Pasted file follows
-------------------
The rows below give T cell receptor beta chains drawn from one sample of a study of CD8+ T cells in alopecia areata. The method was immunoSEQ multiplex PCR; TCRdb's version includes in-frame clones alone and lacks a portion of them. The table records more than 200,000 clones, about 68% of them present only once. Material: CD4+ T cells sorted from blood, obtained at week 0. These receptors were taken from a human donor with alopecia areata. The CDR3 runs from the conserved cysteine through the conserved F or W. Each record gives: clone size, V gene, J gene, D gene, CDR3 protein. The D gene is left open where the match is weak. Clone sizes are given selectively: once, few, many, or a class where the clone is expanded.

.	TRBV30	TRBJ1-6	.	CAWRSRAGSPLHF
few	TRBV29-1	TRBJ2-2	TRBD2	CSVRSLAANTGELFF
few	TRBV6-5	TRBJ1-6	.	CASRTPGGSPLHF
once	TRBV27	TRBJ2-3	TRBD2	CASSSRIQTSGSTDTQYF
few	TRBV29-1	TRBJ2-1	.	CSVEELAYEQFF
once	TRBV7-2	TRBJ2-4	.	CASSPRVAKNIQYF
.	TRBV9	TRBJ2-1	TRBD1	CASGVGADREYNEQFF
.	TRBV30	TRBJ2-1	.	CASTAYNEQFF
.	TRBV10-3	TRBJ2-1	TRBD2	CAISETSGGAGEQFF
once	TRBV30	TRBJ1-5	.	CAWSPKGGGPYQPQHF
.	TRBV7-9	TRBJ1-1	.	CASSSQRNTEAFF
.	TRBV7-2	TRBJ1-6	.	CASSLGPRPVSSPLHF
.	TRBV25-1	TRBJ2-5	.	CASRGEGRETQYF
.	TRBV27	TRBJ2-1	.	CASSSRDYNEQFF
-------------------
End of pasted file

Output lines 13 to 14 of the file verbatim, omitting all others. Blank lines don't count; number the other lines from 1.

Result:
.	TRBV7-2	TRBJ1-6	.	CASSLGPRPVSSPLHF
.	TRBV25-1	TRBJ2-5	.	CASRGEGRETQYF